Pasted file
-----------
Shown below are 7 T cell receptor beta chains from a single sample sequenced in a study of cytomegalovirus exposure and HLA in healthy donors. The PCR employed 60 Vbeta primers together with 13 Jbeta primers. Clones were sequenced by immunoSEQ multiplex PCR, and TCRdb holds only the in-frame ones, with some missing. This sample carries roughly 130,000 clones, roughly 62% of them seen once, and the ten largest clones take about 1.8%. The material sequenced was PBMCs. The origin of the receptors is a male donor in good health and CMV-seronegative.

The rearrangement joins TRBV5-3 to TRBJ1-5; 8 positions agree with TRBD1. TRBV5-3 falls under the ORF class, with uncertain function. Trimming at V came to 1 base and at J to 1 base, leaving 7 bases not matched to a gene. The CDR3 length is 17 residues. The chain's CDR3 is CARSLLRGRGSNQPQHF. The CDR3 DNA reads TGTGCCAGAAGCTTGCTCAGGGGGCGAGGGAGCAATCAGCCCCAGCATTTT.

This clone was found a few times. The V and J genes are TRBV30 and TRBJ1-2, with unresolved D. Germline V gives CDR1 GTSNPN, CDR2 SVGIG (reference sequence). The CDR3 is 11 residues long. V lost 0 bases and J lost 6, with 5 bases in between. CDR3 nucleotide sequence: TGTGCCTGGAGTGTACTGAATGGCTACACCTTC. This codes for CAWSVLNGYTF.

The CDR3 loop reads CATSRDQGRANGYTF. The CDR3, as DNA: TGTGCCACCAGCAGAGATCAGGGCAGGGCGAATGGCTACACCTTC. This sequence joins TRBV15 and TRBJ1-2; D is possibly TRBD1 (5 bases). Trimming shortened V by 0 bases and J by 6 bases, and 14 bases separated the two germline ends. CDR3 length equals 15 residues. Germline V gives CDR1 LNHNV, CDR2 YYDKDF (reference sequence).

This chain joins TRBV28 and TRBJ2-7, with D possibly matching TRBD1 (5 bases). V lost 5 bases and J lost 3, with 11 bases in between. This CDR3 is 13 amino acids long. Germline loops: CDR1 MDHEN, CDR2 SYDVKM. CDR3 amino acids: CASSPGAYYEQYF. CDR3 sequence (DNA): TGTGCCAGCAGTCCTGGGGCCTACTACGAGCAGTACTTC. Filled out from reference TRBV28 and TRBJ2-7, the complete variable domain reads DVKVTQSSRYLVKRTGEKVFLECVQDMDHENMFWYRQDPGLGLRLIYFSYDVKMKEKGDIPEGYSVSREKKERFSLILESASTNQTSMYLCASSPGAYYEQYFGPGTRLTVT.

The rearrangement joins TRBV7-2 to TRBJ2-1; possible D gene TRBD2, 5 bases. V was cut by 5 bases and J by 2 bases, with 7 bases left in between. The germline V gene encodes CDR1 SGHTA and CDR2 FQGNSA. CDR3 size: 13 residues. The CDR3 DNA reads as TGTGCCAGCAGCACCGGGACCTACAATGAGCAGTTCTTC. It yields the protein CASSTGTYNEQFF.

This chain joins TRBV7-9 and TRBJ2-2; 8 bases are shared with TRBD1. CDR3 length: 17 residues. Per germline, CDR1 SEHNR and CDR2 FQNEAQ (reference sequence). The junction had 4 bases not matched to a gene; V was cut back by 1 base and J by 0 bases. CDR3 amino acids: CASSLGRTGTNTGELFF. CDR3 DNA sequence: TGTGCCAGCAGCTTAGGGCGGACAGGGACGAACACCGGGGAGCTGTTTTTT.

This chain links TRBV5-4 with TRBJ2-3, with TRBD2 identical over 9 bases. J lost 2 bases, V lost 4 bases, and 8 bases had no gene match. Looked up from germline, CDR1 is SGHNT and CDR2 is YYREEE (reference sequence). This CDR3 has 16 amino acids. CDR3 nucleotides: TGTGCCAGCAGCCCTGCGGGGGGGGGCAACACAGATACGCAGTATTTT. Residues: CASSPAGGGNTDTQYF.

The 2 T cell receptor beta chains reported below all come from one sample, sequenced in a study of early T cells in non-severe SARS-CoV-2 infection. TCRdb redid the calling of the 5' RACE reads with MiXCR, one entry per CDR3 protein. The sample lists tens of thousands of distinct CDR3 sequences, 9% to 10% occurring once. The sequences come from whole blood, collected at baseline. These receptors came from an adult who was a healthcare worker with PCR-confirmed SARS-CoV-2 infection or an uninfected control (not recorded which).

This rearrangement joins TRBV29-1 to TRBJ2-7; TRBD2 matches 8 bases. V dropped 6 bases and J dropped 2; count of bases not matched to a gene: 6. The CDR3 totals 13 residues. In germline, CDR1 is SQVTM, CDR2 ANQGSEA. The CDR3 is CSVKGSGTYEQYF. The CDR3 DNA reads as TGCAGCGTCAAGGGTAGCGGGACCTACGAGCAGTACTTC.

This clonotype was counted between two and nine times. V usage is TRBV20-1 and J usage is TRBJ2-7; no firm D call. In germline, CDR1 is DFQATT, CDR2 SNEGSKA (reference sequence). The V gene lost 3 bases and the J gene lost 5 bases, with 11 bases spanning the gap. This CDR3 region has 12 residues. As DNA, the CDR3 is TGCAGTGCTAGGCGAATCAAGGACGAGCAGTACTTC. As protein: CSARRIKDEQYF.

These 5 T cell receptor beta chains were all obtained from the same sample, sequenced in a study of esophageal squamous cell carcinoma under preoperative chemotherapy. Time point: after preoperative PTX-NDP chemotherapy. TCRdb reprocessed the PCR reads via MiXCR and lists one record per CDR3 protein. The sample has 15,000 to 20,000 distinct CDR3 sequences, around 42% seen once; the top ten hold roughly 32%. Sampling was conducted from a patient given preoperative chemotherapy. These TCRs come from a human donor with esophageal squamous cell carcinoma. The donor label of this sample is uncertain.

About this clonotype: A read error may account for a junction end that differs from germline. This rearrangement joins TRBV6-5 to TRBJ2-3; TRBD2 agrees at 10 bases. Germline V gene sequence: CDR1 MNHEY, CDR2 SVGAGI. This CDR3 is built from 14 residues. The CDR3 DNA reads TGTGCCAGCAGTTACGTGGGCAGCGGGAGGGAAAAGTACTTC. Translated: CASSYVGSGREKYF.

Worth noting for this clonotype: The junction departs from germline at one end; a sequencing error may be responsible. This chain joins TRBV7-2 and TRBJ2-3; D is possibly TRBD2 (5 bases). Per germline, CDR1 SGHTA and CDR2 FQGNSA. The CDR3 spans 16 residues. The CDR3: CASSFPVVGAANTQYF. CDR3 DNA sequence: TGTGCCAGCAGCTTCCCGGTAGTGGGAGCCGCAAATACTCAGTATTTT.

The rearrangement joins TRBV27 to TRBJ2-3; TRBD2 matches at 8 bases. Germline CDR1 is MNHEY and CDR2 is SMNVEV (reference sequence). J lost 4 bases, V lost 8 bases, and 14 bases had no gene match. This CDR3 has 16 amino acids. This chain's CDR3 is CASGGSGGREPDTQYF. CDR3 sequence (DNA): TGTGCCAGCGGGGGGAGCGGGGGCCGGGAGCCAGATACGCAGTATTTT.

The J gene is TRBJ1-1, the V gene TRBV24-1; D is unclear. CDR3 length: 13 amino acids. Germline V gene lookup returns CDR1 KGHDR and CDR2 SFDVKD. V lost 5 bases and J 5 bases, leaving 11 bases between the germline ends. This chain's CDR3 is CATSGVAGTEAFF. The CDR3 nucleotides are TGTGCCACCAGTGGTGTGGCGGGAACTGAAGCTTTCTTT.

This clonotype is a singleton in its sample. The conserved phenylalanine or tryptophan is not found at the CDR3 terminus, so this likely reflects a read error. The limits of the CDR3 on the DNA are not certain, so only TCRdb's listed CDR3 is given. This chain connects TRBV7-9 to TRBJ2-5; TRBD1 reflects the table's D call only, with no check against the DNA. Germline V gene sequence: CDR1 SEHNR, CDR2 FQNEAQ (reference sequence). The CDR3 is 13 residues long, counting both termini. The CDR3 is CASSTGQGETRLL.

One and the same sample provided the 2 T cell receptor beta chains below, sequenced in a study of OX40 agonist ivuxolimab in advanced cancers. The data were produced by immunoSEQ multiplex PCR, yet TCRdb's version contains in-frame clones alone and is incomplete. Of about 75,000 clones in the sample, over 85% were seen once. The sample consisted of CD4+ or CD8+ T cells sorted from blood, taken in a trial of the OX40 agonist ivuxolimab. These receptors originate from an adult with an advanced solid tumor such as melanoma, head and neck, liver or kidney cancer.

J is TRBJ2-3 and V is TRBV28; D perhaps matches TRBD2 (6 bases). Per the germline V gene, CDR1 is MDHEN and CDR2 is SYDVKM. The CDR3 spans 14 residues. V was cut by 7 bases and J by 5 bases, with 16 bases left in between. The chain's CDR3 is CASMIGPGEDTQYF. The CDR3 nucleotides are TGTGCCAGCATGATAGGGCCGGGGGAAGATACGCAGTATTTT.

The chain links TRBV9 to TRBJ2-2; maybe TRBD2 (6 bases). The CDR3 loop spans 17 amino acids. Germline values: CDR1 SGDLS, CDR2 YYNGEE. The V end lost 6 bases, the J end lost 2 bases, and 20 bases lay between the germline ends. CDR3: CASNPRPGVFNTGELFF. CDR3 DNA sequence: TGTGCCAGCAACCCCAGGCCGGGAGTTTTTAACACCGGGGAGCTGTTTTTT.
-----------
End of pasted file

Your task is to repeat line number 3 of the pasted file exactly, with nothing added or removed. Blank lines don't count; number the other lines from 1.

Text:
This clone was found a few times. The V and J genes are TRBV30 and TRBJ1-2, with unresolved D. Germline V gives CDR1 GTSNPN, CDR2 SVGIG (reference sequence). The CDR3 is 11 residues long. V lost 0 bases and J lost 6, with 5 bases in between. CDR3 nucleotide sequence: TGTGCCTGGAGTGTACTGAATGGCTACACCTTC. This codes for CAWSVLNGYTF.